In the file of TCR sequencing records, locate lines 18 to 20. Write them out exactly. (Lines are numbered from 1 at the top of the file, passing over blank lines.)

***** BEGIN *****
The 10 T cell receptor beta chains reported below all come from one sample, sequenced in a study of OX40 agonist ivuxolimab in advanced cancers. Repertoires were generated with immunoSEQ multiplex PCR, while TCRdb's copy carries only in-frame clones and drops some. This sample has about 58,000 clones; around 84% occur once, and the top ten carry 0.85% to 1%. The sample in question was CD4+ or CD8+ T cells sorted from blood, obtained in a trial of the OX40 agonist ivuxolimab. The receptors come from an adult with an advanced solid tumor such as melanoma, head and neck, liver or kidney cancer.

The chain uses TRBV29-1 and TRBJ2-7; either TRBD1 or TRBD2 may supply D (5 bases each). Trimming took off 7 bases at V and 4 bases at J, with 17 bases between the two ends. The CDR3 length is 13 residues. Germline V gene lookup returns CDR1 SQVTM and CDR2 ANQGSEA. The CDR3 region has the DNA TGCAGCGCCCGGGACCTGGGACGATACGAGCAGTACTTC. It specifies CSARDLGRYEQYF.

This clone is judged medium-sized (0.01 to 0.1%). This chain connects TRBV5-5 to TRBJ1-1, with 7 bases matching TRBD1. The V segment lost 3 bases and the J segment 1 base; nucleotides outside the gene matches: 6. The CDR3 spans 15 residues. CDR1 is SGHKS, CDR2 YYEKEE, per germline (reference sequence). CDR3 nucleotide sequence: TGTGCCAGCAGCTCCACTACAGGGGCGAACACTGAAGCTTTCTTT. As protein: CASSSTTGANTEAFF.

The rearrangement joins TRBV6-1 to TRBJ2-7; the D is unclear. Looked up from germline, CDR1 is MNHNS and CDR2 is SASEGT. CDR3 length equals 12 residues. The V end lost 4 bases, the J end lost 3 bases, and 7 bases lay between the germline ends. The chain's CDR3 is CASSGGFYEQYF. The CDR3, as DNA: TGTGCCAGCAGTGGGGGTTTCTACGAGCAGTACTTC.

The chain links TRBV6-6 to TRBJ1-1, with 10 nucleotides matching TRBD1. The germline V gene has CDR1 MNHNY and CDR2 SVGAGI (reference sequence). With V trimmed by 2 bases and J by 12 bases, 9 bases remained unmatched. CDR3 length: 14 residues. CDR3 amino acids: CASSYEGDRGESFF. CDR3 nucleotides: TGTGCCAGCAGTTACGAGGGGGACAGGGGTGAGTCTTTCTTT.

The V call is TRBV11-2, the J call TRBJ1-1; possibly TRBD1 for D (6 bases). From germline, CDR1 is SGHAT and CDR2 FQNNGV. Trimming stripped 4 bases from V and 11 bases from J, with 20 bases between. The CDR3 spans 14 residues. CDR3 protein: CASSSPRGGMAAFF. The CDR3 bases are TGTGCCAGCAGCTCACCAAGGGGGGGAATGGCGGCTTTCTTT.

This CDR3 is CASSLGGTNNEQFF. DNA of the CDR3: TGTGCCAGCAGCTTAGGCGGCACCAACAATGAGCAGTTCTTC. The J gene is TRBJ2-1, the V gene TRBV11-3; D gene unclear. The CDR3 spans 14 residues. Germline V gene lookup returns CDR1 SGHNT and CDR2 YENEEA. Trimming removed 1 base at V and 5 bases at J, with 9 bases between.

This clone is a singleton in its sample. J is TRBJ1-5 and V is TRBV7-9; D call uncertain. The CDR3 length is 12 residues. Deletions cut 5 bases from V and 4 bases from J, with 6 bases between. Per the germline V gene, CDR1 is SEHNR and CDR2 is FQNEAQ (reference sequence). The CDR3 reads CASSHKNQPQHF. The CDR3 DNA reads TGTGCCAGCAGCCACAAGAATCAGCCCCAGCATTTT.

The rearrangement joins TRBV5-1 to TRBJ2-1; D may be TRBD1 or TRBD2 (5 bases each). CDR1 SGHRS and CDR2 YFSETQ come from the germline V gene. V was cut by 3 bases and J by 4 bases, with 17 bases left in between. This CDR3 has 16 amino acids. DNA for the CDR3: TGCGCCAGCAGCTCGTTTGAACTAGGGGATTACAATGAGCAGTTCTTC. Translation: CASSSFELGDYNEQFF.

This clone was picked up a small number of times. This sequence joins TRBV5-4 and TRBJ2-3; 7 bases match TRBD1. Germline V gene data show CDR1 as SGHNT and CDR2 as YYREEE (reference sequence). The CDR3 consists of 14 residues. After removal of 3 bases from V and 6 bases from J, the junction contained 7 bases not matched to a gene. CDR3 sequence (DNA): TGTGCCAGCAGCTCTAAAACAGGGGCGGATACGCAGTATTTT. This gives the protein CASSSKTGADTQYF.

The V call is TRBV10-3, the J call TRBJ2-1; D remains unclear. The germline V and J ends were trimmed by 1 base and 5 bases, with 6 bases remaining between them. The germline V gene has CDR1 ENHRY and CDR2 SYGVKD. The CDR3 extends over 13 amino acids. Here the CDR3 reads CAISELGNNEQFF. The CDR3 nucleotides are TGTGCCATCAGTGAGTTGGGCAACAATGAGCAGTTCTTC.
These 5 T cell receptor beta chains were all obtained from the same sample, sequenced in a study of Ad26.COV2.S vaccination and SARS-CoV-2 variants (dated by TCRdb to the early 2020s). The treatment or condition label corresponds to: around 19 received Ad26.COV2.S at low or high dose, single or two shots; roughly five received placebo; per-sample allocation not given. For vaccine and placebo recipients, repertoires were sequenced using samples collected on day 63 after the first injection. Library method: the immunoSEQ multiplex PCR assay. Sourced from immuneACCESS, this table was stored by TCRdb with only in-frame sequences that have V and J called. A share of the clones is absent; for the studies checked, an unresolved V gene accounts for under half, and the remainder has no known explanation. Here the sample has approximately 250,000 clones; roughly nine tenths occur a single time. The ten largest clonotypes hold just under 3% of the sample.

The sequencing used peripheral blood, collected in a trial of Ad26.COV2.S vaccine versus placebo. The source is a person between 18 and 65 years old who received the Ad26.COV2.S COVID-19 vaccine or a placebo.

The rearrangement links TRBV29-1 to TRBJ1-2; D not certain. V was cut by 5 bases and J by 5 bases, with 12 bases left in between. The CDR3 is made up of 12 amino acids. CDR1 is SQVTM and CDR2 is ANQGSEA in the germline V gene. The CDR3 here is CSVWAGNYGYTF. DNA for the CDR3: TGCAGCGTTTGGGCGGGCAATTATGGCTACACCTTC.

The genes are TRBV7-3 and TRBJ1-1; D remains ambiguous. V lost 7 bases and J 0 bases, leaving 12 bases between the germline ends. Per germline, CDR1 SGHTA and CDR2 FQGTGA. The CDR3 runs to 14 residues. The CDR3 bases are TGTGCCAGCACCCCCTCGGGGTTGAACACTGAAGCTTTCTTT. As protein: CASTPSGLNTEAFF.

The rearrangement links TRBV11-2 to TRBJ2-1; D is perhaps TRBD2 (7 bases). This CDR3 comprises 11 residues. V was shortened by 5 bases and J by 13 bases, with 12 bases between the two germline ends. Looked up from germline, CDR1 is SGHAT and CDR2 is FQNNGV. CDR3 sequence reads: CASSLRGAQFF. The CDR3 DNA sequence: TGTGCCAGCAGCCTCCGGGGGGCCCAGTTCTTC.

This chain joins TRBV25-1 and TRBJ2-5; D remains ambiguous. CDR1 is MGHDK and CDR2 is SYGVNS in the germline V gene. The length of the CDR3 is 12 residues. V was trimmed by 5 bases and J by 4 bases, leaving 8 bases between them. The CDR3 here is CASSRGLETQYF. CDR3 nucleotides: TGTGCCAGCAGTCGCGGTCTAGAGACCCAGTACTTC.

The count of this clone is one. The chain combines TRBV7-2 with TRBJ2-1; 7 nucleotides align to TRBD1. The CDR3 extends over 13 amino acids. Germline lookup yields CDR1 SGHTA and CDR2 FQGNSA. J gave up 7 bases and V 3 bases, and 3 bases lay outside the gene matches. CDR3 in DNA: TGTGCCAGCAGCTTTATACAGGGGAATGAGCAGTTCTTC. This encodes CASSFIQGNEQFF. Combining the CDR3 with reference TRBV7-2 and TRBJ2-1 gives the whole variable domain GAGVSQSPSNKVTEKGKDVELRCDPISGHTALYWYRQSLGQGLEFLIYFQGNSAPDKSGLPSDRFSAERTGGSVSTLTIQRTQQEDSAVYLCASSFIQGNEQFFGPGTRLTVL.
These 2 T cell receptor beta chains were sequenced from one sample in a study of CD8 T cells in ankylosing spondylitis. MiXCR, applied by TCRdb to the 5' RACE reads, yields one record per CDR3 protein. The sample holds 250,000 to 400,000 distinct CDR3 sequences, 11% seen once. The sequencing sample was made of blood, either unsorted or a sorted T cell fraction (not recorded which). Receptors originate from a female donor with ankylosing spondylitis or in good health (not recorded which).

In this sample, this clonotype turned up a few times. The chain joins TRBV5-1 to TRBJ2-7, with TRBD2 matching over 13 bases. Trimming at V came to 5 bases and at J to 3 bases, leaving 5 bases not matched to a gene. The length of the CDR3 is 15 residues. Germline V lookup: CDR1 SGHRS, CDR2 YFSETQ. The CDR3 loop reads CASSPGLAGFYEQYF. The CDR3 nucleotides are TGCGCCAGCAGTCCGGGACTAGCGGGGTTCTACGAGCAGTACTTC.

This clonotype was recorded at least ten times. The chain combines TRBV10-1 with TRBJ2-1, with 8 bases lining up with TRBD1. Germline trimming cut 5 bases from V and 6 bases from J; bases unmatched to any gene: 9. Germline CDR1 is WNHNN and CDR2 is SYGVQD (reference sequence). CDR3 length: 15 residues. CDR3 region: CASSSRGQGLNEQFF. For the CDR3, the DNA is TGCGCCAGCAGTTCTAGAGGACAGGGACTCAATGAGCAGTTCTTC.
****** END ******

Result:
The count of this clone is one. The chain combines TRBV7-2 with TRBJ2-1; 7 nucleotides align to TRBD1. The CDR3 extends over 13 amino acids. Germline lookup yields CDR1 SGHTA and CDR2 FQGNSA. J gave up 7 bases and V 3 bases, and 3 bases lay outside the gene matches. CDR3 in DNA: TGTGCCAGCAGCTTTATACAGGGGAATGAGCAGTTCTTC. This encodes CASSFIQGNEQFF. Combining the CDR3 with reference TRBV7-2 and TRBJ2-1 gives the whole variable domain GAGVSQSPSNKVTEKGKDVELRCDPISGHTALYWYRQSLGQGLEFLIYFQGNSAPDKSGLPSDRFSAERTGGSVSTLTIQRTQQEDSAVYLCASSFIQGNEQFFGPGTRLTVL.
These 2 T cell receptor beta chains were sequenced from one sample in a study of CD8 T cells in ankylosing spondylitis. MiXCR, applied by TCRdb to the 5' RACE reads, yields one record per CDR3 protein. The sample holds 250,000 to 400,000 distinct CDR3 sequences, 11% seen once. The sequencing sample was made of blood, either unsorted or a sorted T cell fraction (not recorded which). Receptors originate from a female donor with ankylosing spondylitis or in good health (not recorded which).

In this sample, this clonotype turned up a few times. The chain joins TRBV5-1 to TRBJ2-7, with TRBD2 matching over 13 bases. Trimming at V came to 5 bases and at J to 3 bases, leaving 5 bases not matched to a gene. The length of the CDR3 is 15 residues. Germline V lookup: CDR1 SGHRS, CDR2 YFSETQ. The CDR3 loop reads CASSPGLAGFYEQYF. The CDR3 nucleotides are TGCGCCAGCAGTCCGGGACTAGCGGGGTTCTACGAGCAGTACTTC.